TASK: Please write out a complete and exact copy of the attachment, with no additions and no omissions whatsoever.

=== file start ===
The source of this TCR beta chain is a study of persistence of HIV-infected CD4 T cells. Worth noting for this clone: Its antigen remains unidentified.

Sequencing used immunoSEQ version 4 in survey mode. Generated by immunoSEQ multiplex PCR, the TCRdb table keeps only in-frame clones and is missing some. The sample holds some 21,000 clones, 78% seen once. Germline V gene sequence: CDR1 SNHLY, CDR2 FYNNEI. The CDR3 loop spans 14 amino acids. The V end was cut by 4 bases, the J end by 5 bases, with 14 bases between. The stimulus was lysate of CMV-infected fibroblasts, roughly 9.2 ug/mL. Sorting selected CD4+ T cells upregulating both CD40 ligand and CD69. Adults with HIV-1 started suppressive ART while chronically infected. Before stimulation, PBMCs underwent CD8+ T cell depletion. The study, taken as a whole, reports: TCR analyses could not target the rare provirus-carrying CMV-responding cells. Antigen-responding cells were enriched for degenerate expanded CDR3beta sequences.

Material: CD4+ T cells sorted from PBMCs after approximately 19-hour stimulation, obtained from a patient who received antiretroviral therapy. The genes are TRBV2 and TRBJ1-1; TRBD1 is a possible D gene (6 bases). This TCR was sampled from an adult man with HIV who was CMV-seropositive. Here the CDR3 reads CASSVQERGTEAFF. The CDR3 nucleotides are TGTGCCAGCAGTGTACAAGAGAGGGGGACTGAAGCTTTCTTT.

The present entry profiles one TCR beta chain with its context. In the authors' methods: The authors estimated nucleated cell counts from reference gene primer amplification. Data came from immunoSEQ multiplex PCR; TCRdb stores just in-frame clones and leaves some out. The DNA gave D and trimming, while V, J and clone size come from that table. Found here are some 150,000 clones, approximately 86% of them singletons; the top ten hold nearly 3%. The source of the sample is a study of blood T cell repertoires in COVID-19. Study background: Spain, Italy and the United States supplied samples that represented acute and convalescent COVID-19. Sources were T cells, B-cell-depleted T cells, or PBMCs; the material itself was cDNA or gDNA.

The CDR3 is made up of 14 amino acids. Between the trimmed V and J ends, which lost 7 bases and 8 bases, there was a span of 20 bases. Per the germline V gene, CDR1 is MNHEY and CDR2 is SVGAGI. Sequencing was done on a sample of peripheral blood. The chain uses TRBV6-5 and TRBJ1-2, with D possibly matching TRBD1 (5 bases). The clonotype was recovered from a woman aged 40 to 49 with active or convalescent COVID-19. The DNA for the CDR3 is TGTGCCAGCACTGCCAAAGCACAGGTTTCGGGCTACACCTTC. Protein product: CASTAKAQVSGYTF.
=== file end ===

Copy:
The source of this TCR beta chain is a study of persistence of HIV-infected CD4 T cells. Worth noting for this clone: Its antigen remains unidentified.

Sequencing used immunoSEQ version 4 in survey mode. Generated by immunoSEQ multiplex PCR, the TCRdb table keeps only in-frame clones and is missing some. The sample holds some 21,000 clones, 78% seen once. Germline V gene sequence: CDR1 SNHLY, CDR2 FYNNEI. The CDR3 loop spans 14 amino acids. The V end was cut by 4 bases, the J end by 5 bases, with 14 bases between. The stimulus was lysate of CMV-infected fibroblasts, roughly 9.2 ug/mL. Sorting selected CD4+ T cells upregulating both CD40 ligand and CD69. Adults with HIV-1 started suppressive ART while chronically infected. Before stimulation, PBMCs underwent CD8+ T cell depletion. The study, taken as a whole, reports: TCR analyses could not target the rare provirus-carrying CMV-responding cells. Antigen-responding cells were enriched for degenerate expanded CDR3beta sequences.

Material: CD4+ T cells sorted from PBMCs after approximately 19-hour stimulation, obtained from a patient who received antiretroviral therapy. The genes are TRBV2 and TRBJ1-1; TRBD1 is a possible D gene (6 bases). This TCR was sampled from an adult man with HIV who was CMV-seropositive. Here the CDR3 reads CASSVQERGTEAFF. The CDR3 nucleotides are TGTGCCAGCAGTGTACAAGAGAGGGGGACTGAAGCTTTCTTT.

The present entry profiles one TCR beta chain with its context. In the authors' methods: The authors estimated nucleated cell counts from reference gene primer amplification. Data came from immunoSEQ multiplex PCR; TCRdb stores just in-frame clones and leaves some out. The DNA gave D and trimming, while V, J and clone size come from that table. Found here are some 150,000 clones, approximately 86% of them singletons; the top ten hold nearly 3%. The source of the sample is a study of blood T cell repertoires in COVID-19. Study background: Spain, Italy and the United States supplied samples that represented acute and convalescent COVID-19. Sources were T cells, B-cell-depleted T cells, or PBMCs; the material itself was cDNA or gDNA.

The CDR3 is made up of 14 amino acids. Between the trimmed V and J ends, which lost 7 bases and 8 bases, there was a span of 20 bases. Per the germline V gene, CDR1 is MNHEY and CDR2 is SVGAGI. Sequencing was done on a sample of peripheral blood. The chain uses TRBV6-5 and TRBJ1-2, with D possibly matching TRBD1 (5 bases). The clonotype was recovered from a woman aged 40 to 49 with active or convalescent COVID-19. The DNA for the CDR3 is TGTGCCAGCACTGCCAAAGCACAGGTTTCGGGCTACACCTTC. Protein product: CASTAKAQVSGYTF.